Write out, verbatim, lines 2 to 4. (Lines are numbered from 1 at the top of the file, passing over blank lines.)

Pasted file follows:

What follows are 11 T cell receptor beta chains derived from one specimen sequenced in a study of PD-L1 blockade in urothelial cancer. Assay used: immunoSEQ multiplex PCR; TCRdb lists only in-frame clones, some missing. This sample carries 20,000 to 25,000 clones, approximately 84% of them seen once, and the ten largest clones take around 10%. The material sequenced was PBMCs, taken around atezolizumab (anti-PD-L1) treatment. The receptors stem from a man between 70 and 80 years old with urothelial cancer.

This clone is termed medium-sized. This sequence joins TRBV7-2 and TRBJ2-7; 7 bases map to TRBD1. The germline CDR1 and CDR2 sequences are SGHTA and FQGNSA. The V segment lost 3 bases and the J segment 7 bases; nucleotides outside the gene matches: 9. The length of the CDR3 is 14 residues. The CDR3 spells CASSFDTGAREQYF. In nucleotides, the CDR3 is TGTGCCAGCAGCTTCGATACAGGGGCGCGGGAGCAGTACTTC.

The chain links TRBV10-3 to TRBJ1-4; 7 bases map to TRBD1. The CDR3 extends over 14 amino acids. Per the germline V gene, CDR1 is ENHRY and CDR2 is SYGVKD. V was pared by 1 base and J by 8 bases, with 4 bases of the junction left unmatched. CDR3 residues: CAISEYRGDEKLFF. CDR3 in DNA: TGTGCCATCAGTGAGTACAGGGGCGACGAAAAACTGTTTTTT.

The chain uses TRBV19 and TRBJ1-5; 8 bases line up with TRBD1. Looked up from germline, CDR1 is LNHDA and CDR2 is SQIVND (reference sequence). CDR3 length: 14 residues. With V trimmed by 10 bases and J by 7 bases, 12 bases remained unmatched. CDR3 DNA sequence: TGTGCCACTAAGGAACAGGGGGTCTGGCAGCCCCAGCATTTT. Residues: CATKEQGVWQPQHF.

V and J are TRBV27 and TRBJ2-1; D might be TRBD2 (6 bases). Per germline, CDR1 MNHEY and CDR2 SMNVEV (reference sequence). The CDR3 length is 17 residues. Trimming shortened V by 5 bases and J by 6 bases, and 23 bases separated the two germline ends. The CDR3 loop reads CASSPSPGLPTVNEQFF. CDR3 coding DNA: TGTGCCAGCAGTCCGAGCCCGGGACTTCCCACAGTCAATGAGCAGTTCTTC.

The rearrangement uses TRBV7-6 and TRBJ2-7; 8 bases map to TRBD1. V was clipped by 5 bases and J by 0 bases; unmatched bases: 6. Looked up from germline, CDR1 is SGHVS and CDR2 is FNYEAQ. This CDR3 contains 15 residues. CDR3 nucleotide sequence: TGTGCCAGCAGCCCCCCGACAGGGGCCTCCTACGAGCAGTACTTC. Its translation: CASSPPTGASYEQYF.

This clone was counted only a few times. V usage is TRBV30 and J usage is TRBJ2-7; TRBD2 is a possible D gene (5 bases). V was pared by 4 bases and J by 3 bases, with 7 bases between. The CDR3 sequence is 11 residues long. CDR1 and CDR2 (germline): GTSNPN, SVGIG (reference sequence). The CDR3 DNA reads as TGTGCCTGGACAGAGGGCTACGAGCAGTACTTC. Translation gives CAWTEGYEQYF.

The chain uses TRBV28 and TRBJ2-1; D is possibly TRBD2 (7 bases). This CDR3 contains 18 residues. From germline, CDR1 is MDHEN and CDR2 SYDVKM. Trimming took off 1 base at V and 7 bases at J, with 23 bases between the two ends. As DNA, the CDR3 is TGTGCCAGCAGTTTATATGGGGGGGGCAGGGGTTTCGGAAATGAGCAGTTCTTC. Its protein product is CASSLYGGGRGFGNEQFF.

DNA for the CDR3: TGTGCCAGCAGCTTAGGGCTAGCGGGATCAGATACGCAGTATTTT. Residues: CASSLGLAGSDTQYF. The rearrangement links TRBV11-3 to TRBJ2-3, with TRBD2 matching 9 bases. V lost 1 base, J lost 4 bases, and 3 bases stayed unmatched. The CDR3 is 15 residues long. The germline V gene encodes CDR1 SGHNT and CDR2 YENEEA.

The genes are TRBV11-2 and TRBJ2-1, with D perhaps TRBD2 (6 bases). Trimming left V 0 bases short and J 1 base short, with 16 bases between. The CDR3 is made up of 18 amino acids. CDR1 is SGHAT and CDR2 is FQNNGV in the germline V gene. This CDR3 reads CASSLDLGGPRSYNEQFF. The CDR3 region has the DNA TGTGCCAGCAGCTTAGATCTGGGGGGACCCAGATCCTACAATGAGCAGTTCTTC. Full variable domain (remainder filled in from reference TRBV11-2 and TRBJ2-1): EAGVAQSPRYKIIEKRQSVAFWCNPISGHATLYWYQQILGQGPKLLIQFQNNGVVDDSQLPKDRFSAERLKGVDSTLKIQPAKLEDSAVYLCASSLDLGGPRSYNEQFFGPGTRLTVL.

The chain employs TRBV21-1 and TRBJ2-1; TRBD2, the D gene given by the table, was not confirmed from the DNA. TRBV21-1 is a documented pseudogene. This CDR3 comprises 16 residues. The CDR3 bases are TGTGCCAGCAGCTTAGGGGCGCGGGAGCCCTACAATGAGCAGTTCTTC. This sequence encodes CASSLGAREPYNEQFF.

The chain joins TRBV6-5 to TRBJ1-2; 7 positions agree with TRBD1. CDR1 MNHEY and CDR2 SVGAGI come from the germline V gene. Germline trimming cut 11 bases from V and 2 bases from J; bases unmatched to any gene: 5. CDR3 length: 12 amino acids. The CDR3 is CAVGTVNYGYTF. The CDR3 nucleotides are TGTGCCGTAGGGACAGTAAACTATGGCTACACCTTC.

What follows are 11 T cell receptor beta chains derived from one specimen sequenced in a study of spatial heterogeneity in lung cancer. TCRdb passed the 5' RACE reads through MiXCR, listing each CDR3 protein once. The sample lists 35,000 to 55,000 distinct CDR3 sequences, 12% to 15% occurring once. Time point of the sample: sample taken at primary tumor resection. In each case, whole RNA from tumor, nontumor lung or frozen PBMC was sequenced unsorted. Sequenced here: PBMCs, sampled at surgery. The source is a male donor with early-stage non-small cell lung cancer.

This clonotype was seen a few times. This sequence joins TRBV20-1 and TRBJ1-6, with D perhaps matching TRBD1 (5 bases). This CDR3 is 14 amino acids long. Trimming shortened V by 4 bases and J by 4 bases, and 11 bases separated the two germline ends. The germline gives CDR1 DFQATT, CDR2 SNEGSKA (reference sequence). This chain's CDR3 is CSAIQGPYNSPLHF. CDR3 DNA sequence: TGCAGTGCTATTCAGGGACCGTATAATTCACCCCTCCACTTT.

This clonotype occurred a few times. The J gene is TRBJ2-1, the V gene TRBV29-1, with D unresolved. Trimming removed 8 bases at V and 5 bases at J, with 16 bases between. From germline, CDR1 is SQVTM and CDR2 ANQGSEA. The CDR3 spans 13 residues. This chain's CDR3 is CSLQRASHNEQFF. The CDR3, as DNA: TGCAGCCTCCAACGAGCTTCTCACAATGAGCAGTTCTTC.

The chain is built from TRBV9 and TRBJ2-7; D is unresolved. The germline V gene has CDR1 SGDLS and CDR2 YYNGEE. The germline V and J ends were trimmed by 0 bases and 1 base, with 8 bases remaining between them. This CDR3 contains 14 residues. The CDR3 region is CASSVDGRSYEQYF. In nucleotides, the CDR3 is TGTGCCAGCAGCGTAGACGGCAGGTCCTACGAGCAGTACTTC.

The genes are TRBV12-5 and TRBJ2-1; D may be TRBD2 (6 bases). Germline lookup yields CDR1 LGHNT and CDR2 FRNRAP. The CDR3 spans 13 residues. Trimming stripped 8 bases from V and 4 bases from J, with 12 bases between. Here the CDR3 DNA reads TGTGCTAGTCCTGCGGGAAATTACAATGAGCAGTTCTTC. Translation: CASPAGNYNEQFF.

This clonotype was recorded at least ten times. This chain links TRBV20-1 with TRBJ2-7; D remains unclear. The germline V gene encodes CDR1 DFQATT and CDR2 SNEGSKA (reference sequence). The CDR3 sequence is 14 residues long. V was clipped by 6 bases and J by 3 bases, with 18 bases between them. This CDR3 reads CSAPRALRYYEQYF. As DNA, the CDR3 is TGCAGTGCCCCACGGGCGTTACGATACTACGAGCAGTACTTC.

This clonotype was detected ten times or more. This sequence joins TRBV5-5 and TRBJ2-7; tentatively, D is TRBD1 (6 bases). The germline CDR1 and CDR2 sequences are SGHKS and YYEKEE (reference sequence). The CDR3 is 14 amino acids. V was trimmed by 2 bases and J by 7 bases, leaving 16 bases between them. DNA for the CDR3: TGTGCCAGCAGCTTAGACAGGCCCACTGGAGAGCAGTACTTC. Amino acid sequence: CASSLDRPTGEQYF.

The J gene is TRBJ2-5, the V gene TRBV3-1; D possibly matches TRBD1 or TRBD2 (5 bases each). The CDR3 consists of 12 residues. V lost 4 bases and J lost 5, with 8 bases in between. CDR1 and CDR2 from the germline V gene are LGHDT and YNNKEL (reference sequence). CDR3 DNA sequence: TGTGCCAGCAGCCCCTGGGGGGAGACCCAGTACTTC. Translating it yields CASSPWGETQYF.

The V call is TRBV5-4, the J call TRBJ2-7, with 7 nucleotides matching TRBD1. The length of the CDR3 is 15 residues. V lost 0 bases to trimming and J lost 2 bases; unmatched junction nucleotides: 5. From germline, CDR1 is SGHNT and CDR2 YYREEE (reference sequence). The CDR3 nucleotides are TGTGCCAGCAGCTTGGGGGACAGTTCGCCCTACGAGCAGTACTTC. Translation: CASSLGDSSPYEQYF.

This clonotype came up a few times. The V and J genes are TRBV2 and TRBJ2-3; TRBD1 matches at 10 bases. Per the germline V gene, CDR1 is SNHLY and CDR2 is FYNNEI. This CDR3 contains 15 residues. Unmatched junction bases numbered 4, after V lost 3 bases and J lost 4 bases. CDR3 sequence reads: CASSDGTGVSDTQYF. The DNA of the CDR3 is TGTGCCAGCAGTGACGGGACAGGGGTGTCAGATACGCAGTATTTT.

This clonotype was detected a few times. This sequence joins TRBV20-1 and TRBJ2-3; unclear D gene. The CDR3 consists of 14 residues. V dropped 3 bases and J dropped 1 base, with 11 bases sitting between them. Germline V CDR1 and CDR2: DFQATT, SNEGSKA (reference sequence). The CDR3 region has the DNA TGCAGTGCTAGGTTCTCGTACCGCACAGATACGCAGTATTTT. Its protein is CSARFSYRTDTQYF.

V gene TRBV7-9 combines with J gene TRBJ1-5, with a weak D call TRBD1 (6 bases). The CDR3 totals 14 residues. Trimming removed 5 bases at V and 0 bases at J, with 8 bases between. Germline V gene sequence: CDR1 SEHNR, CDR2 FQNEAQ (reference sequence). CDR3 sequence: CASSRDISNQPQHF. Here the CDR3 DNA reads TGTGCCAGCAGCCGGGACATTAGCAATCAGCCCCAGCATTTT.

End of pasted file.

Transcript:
This clone is termed medium-sized. This sequence joins TRBV7-2 and TRBJ2-7; 7 bases map to TRBD1. The germline CDR1 and CDR2 sequences are SGHTA and FQGNSA. The V segment lost 3 bases and the J segment 7 bases; nucleotides outside the gene matches: 9. The length of the CDR3 is 14 residues. The CDR3 spells CASSFDTGAREQYF. In nucleotides, the CDR3 is TGTGCCAGCAGCTTCGATACAGGGGCGCGGGAGCAGTACTTC.

The chain links TRBV10-3 to TRBJ1-4; 7 bases map to TRBD1. The CDR3 extends over 14 amino acids. Per the germline V gene, CDR1 is ENHRY and CDR2 is SYGVKD. V was pared by 1 base and J by 8 bases, with 4 bases of the junction left unmatched. CDR3 residues: CAISEYRGDEKLFF. CDR3 in DNA: TGTGCCATCAGTGAGTACAGGGGCGACGAAAAACTGTTTTTT.

The chain uses TRBV19 and TRBJ1-5; 8 bases line up with TRBD1. Looked up from germline, CDR1 is LNHDA and CDR2 is SQIVND (reference sequence). CDR3 length: 14 residues. With V trimmed by 10 bases and J by 7 bases, 12 bases remained unmatched. CDR3 DNA sequence: TGTGCCACTAAGGAACAGGGGGTCTGGCAGCCCCAGCATTTT. Residues: CATKEQGVWQPQHF.